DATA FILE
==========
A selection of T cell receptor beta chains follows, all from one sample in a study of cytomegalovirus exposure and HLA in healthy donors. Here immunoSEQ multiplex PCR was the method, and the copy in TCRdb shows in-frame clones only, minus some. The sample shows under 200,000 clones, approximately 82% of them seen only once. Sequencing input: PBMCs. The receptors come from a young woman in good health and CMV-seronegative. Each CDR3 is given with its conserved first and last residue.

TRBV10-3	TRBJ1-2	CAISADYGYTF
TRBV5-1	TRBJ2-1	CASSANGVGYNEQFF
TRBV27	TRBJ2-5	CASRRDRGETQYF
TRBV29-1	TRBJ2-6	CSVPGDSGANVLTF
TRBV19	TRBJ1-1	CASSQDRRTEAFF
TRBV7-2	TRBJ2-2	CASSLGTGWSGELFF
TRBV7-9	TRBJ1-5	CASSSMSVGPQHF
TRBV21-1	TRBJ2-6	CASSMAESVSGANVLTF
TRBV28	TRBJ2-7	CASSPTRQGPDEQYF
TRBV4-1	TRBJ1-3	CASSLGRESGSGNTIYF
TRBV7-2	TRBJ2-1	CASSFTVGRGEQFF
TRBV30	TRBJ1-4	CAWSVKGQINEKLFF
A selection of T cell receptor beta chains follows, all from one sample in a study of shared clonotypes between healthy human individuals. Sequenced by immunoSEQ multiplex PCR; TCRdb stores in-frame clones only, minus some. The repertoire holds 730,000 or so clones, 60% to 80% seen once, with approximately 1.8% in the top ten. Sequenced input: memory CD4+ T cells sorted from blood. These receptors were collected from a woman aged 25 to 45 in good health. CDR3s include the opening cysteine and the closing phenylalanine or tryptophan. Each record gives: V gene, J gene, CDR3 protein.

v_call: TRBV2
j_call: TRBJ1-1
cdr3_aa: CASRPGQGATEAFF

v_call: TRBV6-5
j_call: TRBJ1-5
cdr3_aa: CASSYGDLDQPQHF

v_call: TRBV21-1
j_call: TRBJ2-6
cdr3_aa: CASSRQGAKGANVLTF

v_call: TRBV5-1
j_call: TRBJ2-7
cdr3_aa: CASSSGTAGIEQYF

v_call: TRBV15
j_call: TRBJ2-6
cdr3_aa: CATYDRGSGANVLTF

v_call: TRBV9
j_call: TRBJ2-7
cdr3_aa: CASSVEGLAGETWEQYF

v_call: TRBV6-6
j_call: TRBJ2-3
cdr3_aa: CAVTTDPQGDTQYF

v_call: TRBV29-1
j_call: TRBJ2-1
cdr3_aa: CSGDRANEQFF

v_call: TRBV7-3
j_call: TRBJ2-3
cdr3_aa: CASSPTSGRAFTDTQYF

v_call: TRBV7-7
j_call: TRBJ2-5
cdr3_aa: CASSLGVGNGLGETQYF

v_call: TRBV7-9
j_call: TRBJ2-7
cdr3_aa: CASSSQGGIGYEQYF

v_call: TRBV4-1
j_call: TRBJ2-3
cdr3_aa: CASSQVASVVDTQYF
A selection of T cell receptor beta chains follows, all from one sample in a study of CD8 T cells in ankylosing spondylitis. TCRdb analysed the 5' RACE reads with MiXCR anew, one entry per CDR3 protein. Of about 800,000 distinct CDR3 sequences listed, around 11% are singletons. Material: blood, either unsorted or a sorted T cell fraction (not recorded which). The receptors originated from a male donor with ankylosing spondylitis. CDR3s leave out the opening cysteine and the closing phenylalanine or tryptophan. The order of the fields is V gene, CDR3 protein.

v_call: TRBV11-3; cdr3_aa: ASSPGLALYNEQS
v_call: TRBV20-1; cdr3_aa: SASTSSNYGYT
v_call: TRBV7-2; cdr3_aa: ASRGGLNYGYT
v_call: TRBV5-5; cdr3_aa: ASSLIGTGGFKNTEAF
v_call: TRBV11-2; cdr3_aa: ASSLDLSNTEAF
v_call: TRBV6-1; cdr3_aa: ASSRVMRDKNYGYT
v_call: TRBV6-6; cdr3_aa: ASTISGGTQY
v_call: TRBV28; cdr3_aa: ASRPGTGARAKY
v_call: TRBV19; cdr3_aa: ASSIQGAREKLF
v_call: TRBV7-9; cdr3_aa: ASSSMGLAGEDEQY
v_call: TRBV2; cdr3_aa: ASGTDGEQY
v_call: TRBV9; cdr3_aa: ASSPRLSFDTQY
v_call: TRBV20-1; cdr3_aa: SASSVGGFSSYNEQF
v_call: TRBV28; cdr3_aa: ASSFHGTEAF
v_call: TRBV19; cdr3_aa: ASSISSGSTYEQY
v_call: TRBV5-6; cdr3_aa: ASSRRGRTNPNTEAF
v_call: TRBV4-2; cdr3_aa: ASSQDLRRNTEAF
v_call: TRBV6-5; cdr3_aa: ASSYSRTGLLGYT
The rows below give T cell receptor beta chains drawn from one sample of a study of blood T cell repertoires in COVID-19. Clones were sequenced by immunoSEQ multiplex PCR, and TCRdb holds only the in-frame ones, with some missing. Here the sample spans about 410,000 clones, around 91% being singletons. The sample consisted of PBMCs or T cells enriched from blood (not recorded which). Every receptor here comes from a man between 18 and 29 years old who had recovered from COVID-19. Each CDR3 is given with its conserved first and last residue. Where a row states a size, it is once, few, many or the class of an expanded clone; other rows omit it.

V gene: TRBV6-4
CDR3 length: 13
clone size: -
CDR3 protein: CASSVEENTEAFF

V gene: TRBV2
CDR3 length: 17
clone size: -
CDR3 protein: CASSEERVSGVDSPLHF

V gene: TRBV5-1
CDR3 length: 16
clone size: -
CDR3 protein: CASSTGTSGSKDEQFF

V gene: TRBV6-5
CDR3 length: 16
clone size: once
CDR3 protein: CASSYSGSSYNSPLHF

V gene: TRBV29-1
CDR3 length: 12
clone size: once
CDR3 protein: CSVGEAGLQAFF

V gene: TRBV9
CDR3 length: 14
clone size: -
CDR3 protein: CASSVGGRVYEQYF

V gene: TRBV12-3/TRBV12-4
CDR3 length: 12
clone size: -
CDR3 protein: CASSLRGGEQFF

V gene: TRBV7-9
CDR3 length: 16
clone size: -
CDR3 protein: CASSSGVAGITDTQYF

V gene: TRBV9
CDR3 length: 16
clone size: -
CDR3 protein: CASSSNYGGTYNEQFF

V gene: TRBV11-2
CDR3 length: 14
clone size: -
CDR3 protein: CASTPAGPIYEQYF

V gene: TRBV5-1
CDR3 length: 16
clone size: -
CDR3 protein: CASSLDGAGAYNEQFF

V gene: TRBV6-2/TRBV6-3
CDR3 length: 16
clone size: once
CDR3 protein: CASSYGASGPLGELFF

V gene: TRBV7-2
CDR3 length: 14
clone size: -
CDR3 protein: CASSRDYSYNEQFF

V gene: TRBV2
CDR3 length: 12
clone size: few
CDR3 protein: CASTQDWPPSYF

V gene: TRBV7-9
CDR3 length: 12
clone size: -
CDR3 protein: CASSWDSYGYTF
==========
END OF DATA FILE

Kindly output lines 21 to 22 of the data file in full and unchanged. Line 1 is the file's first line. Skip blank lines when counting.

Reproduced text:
v_call: TRBV21-1
j_call: TRBJ2-6